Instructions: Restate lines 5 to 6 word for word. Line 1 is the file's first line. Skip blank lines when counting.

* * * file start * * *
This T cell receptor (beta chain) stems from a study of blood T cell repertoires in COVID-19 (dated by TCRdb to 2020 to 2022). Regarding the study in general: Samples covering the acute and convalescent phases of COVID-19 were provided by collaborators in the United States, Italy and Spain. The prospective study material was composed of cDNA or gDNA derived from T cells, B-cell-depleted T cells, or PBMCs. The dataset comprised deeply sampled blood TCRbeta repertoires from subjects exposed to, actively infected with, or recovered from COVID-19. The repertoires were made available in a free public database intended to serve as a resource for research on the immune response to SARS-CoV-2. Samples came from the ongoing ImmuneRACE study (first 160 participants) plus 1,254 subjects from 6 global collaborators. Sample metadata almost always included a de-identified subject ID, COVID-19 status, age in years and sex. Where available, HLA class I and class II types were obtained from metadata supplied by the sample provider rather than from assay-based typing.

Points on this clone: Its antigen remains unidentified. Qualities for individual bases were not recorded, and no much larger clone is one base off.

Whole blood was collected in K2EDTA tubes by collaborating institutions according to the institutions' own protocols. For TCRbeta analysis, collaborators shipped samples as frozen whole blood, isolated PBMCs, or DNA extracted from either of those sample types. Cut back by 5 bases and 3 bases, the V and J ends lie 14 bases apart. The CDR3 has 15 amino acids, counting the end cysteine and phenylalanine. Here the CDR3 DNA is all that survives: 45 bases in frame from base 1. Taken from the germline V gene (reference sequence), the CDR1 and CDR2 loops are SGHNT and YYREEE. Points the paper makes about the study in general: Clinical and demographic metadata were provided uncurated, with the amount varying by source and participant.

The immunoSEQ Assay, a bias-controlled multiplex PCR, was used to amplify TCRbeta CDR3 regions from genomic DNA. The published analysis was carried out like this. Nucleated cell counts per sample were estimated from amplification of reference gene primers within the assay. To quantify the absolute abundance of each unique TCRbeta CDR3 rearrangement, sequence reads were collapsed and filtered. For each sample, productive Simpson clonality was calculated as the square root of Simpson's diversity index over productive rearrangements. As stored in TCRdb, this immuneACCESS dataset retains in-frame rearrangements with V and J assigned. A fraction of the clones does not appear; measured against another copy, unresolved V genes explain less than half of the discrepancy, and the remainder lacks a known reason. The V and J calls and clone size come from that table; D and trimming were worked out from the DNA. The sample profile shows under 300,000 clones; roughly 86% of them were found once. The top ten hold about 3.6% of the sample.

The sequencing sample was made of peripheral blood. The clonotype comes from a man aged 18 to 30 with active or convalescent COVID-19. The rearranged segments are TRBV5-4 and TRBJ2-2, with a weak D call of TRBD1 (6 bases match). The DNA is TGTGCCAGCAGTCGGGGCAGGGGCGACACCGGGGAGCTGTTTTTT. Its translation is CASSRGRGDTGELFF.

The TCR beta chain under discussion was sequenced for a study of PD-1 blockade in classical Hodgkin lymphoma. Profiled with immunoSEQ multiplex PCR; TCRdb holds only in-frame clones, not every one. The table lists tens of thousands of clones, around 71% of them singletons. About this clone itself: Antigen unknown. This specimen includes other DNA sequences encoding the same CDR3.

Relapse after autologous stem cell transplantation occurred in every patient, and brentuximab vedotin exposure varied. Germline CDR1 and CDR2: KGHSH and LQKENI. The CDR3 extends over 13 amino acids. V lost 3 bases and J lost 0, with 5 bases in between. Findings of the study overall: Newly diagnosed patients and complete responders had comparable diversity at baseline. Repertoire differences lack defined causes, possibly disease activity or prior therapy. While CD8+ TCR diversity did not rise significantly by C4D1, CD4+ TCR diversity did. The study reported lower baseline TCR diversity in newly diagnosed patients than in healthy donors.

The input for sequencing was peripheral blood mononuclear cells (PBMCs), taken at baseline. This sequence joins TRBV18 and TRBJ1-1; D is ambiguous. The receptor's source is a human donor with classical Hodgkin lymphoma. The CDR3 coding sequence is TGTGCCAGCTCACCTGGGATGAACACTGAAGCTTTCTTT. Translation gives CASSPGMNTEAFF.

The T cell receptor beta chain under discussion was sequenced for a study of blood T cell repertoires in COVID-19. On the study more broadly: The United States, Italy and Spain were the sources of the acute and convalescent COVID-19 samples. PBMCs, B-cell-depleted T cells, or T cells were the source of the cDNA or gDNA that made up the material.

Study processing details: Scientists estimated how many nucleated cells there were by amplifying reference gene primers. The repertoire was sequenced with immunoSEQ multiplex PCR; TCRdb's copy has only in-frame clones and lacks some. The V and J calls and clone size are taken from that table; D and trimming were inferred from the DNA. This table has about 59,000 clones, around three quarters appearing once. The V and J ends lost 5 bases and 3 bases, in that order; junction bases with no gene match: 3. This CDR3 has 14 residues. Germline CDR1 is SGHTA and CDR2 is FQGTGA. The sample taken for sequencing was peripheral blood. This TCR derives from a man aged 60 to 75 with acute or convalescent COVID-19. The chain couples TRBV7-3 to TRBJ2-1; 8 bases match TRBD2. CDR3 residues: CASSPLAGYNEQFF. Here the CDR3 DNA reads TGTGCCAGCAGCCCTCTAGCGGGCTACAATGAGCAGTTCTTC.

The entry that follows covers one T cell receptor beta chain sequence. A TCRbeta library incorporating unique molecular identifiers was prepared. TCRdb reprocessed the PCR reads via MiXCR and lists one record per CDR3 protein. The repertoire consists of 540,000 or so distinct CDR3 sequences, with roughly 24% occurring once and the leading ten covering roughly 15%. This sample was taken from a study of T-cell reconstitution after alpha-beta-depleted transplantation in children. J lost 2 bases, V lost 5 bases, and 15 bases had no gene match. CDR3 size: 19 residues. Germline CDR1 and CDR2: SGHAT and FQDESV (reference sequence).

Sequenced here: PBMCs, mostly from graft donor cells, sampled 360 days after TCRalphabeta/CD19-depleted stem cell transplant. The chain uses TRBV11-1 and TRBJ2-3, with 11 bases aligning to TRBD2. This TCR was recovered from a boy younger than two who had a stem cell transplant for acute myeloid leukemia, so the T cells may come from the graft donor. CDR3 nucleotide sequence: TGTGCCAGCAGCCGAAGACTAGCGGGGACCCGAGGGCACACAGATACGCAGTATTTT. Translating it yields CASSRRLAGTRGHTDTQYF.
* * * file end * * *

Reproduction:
The sequencing sample was made of peripheral blood. The clonotype comes from a man aged 18 to 30 with active or convalescent COVID-19. The rearranged segments are TRBV5-4 and TRBJ2-2, with a weak D call of TRBD1 (6 bases match). The DNA is TGTGCCAGCAGTCGGGGCAGGGGCGACACCGGGGAGCTGTTTTTT. Its translation is CASSRGRGDTGELFF.

The TCR beta chain under discussion was sequenced for a study of PD-1 blockade in classical Hodgkin lymphoma. Profiled with immunoSEQ multiplex PCR; TCRdb holds only in-frame clones, not every one. The table lists tens of thousands of clones, around 71% of them singletons. About this clone itself: Antigen unknown. This specimen includes other DNA sequences encoding the same CDR3.